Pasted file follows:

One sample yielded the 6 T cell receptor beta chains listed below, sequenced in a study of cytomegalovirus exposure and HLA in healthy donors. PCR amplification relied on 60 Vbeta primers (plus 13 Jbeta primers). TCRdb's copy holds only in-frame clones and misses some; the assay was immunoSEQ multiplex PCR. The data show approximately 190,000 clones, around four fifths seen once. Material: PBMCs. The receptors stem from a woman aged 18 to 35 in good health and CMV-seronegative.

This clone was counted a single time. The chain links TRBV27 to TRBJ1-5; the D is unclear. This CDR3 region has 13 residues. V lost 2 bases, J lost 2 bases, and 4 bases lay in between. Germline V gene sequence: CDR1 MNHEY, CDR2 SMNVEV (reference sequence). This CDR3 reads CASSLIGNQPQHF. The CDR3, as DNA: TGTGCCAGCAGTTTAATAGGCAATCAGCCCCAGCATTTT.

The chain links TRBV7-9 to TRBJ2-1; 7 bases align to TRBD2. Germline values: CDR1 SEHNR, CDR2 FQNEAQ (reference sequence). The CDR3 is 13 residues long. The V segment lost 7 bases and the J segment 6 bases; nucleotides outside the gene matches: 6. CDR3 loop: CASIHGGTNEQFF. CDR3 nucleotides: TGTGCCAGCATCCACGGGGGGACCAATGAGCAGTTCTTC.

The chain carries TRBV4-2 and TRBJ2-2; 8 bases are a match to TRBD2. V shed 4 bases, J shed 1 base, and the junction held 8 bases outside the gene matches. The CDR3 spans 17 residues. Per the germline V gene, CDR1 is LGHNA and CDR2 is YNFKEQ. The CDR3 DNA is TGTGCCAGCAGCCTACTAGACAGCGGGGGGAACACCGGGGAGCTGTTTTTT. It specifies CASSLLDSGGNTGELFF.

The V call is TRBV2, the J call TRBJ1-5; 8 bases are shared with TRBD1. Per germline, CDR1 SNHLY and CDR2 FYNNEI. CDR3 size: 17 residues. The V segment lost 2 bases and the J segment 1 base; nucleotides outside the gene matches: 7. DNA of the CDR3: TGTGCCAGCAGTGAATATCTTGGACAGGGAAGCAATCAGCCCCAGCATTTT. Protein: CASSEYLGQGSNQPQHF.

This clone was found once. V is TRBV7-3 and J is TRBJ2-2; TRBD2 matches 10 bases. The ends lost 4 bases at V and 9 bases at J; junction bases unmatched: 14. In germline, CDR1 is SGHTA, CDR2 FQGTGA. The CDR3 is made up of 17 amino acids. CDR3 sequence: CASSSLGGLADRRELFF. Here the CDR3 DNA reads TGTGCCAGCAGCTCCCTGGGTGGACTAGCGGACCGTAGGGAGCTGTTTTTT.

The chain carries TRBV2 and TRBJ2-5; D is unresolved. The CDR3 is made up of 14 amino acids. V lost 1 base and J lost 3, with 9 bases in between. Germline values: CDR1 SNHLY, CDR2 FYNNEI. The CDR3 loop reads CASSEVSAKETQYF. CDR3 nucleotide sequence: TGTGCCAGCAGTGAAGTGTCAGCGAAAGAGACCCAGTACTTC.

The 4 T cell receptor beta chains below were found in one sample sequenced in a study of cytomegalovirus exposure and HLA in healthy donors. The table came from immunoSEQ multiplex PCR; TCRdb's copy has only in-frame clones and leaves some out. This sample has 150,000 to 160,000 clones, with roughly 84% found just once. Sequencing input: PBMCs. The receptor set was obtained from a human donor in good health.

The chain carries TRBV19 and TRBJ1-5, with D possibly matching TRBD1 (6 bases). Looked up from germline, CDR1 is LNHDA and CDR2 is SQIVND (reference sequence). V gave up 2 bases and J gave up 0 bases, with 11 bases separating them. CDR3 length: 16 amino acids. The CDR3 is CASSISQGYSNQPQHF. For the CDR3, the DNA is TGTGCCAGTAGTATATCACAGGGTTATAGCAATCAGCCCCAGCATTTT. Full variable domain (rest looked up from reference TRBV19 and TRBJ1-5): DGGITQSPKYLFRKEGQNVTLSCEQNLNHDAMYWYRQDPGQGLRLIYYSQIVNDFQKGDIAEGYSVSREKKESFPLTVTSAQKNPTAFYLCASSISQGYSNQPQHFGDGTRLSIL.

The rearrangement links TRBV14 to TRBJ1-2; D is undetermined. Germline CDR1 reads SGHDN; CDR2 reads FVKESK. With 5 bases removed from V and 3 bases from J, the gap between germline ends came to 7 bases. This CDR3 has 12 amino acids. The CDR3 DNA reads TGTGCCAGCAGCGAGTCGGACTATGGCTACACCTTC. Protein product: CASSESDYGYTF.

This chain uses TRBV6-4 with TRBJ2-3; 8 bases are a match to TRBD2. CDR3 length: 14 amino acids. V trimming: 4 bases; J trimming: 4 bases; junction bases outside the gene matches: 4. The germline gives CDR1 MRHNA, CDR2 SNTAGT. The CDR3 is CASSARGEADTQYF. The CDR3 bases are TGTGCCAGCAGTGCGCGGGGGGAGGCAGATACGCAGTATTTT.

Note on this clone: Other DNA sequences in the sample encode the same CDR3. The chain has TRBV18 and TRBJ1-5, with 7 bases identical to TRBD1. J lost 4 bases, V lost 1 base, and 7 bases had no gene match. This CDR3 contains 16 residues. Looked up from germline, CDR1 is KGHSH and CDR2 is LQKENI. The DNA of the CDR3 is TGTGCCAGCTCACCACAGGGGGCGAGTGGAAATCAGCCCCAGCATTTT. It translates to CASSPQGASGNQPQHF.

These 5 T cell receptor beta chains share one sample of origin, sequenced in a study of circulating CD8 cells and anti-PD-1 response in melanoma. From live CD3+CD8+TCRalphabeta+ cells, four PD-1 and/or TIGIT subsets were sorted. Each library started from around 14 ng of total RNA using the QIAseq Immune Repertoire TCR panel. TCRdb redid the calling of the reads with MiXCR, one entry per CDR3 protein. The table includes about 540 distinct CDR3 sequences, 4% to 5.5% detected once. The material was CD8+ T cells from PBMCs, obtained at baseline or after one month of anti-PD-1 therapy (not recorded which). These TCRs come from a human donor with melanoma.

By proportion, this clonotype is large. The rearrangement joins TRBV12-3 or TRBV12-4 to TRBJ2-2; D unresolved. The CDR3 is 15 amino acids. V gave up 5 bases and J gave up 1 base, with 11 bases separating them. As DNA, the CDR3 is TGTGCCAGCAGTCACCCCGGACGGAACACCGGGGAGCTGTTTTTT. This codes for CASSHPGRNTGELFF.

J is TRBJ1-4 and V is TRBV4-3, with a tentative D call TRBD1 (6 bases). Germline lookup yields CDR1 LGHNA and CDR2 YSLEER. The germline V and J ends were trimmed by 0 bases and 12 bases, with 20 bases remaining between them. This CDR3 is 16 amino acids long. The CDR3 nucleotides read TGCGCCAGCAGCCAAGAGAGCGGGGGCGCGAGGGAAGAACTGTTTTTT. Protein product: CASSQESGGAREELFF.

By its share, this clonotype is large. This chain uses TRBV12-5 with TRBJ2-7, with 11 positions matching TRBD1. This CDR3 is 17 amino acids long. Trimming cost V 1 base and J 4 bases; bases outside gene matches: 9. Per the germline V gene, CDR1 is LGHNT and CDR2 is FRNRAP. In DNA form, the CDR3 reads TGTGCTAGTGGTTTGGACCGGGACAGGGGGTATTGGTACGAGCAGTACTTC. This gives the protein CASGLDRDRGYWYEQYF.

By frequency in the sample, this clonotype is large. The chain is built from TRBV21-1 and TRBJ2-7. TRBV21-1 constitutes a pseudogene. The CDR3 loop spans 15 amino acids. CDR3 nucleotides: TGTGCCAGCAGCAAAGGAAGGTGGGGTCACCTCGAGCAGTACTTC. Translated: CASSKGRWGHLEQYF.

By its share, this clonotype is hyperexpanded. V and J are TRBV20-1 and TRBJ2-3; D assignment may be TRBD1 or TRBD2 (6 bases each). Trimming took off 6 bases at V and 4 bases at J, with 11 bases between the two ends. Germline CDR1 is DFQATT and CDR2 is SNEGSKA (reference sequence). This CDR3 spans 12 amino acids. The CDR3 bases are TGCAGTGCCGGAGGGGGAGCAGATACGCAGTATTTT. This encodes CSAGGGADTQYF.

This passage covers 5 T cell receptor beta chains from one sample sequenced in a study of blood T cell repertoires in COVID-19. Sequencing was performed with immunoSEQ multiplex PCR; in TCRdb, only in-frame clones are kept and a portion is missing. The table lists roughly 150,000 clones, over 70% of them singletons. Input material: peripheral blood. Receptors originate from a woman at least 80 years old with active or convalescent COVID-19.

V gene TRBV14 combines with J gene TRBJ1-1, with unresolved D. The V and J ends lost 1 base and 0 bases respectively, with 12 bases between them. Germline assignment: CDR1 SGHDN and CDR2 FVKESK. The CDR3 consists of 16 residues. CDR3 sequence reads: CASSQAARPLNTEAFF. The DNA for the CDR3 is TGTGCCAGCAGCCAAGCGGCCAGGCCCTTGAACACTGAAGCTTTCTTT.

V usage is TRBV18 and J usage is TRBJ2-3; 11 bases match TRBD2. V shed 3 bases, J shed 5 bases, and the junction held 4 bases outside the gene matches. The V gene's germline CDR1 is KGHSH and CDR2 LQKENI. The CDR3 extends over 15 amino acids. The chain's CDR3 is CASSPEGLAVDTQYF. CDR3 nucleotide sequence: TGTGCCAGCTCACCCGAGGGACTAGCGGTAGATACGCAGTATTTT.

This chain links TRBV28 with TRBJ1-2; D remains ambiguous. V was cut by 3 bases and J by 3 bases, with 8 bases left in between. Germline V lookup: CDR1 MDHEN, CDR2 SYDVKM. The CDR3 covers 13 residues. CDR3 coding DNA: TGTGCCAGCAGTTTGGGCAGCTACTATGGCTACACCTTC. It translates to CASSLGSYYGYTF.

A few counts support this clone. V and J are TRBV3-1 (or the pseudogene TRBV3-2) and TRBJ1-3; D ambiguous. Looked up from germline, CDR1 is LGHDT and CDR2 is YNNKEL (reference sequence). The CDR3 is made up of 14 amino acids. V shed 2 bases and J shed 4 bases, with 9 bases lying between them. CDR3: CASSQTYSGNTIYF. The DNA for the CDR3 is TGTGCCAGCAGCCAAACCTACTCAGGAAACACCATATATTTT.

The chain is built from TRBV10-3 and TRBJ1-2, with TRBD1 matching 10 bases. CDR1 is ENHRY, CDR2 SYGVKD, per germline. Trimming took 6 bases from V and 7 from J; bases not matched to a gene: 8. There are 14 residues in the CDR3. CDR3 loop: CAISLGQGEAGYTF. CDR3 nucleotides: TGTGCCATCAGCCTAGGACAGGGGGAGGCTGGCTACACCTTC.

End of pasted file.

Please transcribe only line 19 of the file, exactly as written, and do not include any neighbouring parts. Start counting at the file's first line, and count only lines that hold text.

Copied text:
This passage covers 5 T cell receptor beta chains from one sample sequenced in a study of blood T cell repertoires in COVID-19. Sequencing was performed with immunoSEQ multiplex PCR; in TCRdb, only in-frame clones are kept and a portion is missing. The table lists roughly 150,000 clones, over 70% of them singletons. Input material: peripheral blood. Receptors originate from a woman at least 80 years old with active or convalescent COVID-19.